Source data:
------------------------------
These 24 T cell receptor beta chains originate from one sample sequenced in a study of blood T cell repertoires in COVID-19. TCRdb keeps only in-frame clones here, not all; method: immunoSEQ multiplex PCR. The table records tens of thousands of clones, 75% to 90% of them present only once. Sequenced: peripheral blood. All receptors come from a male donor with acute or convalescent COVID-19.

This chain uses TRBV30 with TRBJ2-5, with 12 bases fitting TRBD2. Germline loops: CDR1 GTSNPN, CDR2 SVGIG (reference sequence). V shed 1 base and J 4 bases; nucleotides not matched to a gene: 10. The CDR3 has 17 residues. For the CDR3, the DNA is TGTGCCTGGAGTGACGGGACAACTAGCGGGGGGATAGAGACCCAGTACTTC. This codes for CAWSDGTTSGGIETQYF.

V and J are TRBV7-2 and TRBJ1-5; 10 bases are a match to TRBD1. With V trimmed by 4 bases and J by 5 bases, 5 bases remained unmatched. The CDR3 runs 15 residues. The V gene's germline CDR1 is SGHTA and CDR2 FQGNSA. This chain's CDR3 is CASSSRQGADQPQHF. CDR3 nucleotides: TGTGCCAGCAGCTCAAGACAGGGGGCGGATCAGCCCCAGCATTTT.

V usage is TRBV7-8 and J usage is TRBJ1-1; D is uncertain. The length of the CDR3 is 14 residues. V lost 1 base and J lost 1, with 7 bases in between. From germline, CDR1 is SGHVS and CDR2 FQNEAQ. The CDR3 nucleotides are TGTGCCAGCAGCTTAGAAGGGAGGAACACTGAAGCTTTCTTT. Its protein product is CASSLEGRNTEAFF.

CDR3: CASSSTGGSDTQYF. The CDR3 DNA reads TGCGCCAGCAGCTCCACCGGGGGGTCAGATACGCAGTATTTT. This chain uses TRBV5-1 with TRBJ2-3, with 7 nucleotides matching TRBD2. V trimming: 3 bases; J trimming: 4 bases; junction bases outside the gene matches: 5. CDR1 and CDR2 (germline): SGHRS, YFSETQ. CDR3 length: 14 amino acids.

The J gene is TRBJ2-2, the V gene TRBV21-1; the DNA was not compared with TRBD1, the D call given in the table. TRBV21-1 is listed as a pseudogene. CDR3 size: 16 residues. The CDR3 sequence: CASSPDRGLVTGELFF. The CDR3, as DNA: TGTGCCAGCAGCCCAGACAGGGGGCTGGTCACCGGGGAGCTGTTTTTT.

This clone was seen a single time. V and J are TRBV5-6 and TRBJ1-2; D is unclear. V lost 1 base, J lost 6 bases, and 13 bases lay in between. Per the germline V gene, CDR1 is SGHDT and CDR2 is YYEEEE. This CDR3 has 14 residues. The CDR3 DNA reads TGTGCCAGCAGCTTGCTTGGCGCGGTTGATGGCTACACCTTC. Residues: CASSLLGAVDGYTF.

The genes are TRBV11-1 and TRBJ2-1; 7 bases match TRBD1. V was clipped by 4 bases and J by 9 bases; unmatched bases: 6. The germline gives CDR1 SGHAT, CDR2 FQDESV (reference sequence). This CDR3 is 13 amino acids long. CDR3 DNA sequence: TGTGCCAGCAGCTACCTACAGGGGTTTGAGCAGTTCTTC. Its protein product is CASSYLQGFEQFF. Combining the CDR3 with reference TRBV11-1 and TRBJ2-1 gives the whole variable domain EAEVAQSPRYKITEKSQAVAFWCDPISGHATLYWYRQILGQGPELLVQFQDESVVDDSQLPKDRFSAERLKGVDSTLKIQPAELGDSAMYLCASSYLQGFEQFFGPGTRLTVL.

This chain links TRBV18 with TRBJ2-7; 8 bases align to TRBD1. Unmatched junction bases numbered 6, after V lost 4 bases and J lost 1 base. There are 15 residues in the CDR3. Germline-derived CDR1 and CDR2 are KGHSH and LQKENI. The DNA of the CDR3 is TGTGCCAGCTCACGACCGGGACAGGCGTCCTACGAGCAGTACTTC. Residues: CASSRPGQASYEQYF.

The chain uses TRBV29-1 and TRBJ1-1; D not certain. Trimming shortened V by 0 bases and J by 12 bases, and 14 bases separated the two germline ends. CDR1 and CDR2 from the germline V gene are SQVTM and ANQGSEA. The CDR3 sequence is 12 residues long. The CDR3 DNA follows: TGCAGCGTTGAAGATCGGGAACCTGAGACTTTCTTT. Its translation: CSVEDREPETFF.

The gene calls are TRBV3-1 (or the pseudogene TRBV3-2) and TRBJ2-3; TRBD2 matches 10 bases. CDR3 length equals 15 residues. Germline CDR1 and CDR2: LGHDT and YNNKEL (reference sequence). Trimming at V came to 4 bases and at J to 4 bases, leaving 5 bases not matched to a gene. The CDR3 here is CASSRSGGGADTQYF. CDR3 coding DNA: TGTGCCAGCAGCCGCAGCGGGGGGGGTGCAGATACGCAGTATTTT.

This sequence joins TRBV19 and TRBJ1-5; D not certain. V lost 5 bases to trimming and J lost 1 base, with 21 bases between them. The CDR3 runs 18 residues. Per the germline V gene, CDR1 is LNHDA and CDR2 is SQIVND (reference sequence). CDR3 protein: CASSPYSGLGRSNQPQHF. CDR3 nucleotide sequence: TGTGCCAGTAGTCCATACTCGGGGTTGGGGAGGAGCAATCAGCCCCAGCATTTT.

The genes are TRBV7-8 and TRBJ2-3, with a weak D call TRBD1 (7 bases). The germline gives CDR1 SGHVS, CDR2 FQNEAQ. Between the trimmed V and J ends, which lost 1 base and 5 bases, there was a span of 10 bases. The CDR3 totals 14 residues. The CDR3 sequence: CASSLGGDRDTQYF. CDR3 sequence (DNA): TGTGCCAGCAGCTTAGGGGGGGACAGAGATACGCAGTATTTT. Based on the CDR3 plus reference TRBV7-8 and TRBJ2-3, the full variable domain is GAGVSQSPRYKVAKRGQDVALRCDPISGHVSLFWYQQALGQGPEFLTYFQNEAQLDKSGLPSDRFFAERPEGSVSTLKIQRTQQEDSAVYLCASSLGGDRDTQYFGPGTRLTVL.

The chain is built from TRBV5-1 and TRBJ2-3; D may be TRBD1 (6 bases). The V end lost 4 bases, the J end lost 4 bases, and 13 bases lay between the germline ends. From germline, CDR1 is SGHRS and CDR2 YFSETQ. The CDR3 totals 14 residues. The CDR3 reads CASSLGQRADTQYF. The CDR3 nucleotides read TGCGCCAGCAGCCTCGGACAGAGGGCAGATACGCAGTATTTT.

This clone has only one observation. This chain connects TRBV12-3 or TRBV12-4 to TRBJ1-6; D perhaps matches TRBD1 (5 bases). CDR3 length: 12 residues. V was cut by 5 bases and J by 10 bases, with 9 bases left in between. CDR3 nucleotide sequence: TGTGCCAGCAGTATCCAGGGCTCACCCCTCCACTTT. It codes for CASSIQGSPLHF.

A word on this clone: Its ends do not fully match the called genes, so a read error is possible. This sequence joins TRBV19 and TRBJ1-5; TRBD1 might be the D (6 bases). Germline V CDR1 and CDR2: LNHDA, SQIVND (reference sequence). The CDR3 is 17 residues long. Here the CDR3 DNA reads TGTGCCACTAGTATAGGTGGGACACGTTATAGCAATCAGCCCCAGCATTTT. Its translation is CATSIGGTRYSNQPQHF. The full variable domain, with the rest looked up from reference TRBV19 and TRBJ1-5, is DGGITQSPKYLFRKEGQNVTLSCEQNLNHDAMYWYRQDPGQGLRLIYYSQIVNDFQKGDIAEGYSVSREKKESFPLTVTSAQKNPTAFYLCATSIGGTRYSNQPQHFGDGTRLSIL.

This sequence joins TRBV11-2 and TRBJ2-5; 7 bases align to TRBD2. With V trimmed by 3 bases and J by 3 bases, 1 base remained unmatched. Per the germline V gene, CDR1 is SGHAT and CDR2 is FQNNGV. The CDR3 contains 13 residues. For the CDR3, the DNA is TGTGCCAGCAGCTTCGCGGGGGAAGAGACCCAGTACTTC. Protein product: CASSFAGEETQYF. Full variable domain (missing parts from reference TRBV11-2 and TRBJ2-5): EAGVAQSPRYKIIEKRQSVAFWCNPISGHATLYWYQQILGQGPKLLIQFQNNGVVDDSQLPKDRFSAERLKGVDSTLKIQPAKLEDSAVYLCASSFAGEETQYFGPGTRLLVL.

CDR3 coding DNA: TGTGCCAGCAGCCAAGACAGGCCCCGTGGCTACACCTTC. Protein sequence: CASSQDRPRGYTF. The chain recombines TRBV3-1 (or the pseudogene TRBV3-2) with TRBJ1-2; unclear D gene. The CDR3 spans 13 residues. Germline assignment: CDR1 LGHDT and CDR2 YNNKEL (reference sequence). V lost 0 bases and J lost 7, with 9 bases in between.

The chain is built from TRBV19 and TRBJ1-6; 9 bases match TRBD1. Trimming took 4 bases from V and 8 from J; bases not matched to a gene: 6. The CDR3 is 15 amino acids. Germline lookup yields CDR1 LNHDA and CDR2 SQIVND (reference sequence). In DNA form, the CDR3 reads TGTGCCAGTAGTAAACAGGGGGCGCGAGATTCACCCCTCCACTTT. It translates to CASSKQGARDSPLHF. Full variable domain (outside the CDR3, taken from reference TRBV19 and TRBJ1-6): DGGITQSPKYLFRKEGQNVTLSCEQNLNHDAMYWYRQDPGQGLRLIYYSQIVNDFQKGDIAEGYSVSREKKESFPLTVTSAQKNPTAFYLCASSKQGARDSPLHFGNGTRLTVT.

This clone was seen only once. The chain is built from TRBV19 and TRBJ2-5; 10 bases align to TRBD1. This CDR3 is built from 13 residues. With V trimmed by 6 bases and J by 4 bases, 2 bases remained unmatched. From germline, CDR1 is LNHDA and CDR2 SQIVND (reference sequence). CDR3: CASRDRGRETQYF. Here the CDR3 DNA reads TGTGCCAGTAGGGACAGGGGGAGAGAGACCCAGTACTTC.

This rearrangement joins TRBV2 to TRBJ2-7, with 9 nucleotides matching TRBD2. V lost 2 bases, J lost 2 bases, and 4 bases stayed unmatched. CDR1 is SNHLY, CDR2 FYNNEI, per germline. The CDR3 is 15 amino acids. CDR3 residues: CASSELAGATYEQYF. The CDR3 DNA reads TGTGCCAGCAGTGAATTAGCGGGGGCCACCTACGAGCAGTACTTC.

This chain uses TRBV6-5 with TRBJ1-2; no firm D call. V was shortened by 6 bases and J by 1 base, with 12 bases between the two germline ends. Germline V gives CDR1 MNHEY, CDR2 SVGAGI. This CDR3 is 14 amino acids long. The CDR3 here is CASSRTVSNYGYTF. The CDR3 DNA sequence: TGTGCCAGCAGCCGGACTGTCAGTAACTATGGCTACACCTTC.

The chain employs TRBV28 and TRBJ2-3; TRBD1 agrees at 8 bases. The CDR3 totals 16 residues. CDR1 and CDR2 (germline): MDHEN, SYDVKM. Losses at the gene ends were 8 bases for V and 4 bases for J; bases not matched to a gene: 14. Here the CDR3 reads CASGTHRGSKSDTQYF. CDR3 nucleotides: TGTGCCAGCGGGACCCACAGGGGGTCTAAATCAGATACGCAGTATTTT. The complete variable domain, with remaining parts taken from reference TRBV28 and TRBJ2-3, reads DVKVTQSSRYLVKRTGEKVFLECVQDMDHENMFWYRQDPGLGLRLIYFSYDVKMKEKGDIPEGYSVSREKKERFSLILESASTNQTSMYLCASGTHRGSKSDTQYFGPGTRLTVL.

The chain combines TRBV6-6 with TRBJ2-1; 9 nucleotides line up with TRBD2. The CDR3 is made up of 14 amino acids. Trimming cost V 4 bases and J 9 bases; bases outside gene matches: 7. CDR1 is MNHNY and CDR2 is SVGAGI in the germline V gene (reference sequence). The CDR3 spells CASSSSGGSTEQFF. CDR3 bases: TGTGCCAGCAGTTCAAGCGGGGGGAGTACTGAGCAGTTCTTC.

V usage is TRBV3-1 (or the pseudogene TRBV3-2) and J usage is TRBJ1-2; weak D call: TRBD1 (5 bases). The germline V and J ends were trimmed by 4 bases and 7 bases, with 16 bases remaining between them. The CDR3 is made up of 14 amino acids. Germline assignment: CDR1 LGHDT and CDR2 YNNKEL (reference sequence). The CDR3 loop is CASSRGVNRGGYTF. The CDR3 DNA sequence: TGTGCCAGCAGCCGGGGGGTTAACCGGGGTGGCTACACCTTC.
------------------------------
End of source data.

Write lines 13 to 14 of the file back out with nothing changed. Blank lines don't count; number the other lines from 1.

The genes are TRBV7-8 and TRBJ2-3, with a weak D call TRBD1 (7 bases). The germline gives CDR1 SGHVS, CDR2 FQNEAQ. Between the trimmed V and J ends, which lost 1 base and 5 bases, there was a span of 10 bases. The CDR3 totals 14 residues. The CDR3 sequence: CASSLGGDRDTQYF. CDR3 sequence (DNA): TGTGCCAGCAGCTTAGGGGGGGACAGAGATACGCAGTATTTT. Based on the CDR3 plus reference TRBV7-8 and TRBJ2-3, the full variable domain is GAGVSQSPRYKVAKRGQDVALRCDPISGHVSLFWYQQALGQGPEFLTYFQNEAQLDKSGLPSDRFFAERPEGSVSTLKIQRTQQEDSAVYLCASSLGGDRDTQYFGPGTRLTVL.

The chain is built from TRBV5-1 and TRBJ2-3; D may be TRBD1 (6 bases). The V end lost 4 bases, the J end lost 4 bases, and 13 bases lay between the germline ends. From germline, CDR1 is SGHRS and CDR2 YFSETQ. The CDR3 totals 14 residues. The CDR3 reads CASSLGQRADTQYF. The CDR3 nucleotides read TGCGCCAGCAGCCTCGGACAGAGGGCAGATACGCAGTATTTT.